Arboretum to plant Hiroshima trees as part of global legacy

Batsford Arboretum in Gloucestershire has germinated seeds from trees that survived the nuclear bombing of Hiroshima in Japan 70 years ago.

Image: Batsford Arboretum
Image: Batsford Arboretum

The seeds, which come from a ginkgo (Ginkgo biloba) and a Kurogane or round-leaved holly (Ilex rotunda), were sent from Green Legacy Hiroshima (GLH), set up to safeguard the surviving trees and educate on the meaning of their existence, following a request from Batsford's Head Gardener Matthew Hall.

GLH, which was founded in 2011, now oversees the safeguarding of around 170 trees across 55 locations within a 2km radius of the blast's ground zero. They are cared for by a range of authorities, botanists, citizens' groups and individuals and are all labelled with "Hibakujumoku" meaning "survivor tree".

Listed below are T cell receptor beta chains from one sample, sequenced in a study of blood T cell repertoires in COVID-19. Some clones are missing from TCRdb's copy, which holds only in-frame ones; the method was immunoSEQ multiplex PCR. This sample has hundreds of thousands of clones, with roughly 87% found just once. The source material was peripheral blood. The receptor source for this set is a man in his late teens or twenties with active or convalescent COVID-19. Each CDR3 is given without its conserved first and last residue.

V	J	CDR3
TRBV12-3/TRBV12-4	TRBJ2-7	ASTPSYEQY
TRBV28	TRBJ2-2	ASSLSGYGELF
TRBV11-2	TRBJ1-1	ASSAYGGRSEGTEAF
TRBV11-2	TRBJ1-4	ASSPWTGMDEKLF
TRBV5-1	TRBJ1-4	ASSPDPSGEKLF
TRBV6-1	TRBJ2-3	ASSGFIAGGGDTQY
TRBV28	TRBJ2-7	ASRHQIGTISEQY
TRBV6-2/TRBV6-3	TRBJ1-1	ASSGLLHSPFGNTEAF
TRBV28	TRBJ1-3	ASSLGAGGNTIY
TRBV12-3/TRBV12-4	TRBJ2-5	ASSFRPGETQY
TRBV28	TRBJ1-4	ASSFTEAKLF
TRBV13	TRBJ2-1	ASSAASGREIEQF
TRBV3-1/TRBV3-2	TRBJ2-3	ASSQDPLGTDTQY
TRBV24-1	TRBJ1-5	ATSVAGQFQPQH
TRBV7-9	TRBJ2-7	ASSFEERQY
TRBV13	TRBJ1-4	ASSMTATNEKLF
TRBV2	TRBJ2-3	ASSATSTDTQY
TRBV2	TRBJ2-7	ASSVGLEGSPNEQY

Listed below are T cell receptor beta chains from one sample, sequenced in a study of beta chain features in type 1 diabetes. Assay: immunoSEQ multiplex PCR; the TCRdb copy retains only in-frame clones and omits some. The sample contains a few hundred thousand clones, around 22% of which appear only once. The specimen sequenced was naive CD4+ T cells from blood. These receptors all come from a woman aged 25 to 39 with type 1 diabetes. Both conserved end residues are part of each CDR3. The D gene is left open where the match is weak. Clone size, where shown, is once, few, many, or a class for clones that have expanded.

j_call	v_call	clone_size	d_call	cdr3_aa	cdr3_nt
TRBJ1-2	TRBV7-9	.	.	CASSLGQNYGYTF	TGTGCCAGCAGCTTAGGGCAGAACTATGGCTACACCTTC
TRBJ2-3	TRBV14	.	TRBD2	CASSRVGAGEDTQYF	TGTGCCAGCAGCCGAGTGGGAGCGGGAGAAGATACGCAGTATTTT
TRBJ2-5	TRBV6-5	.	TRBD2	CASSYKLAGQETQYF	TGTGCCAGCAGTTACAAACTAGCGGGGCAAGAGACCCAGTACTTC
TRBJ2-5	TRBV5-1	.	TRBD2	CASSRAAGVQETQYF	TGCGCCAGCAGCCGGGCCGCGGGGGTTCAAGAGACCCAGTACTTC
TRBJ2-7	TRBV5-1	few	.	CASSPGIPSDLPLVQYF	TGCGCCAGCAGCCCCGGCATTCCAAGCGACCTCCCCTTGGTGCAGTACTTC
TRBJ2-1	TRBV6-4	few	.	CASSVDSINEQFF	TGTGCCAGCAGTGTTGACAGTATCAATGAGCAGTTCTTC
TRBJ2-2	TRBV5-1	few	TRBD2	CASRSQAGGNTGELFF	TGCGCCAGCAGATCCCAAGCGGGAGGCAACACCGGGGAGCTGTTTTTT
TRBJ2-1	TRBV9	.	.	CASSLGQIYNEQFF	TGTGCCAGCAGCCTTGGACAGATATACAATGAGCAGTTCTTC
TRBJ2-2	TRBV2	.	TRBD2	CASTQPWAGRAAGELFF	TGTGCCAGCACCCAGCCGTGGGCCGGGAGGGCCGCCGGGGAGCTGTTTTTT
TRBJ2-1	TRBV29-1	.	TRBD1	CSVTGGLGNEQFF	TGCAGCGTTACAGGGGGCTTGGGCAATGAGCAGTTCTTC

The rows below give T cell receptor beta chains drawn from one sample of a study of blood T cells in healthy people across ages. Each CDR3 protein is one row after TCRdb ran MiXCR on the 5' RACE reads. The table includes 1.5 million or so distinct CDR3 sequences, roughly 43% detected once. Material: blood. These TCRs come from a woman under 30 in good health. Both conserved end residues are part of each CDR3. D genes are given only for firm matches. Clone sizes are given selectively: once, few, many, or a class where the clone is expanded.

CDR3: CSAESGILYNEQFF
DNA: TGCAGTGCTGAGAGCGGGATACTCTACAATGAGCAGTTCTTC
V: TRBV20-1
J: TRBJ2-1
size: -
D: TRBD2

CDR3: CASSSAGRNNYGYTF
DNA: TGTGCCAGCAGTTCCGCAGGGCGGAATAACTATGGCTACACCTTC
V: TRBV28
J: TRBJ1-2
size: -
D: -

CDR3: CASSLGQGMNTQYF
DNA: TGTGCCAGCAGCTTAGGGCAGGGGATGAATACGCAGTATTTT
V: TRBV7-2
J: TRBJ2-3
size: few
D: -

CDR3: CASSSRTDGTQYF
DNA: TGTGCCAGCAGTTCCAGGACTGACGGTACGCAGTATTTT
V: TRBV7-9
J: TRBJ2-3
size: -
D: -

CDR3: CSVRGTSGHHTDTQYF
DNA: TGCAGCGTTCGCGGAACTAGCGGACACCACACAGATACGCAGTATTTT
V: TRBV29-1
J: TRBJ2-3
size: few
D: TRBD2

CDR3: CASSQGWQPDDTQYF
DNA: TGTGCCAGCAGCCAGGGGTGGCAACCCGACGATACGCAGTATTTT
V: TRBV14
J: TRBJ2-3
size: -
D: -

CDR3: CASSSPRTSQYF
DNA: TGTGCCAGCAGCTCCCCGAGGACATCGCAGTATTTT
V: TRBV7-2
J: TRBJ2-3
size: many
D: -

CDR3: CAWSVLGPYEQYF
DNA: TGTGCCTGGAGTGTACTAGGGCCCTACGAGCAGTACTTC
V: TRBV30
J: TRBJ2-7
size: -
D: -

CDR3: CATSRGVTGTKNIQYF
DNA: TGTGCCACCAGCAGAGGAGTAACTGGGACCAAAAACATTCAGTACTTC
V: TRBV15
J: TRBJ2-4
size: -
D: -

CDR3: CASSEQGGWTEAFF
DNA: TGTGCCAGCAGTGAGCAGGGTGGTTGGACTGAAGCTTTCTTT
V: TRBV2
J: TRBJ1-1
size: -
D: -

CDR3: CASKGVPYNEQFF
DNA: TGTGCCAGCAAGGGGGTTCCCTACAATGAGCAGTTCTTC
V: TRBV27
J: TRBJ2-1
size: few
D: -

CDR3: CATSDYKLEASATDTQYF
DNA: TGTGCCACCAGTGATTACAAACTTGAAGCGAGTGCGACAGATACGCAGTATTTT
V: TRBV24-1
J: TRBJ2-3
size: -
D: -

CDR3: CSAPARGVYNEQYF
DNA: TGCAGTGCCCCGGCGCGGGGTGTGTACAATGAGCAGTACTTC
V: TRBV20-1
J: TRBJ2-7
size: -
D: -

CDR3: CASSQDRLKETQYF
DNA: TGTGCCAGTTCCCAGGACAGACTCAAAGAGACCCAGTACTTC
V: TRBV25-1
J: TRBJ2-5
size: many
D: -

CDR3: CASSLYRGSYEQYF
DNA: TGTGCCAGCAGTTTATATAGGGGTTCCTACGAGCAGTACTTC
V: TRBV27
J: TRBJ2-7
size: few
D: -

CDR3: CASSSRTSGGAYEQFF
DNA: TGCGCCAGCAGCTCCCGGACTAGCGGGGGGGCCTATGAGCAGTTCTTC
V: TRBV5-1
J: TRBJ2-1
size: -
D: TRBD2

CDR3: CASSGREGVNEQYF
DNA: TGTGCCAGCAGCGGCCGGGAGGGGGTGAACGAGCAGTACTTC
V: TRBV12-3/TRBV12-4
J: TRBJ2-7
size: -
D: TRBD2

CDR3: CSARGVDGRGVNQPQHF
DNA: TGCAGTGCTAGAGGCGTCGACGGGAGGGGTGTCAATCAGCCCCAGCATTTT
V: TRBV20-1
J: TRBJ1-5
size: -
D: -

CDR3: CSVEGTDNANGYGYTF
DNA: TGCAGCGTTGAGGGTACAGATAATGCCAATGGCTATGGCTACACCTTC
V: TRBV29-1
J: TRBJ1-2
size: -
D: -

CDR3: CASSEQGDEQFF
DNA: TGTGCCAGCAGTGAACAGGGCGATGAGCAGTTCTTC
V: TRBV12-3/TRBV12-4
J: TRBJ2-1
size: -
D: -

Hall said: "I read about the GLH project and thought it would be an honour to grow seeds from an A-bombed tree, so that Batsford could be part of the GLH initiative."

The ginkgo tree from which the seed was taken is more than 200 years old and sits within the city's Shukkeien Garden. Its seeds were sown in Batsford's nursery in June and have successfully germinated. Around 18 gingko saplings are intended to be planted out within the arboretum by spring 2017. The holly seeds are yet to be sown.

GLH has so far sent seeds of the trees to botanical gardens, schools, embassies and other institutions in 25 countries.

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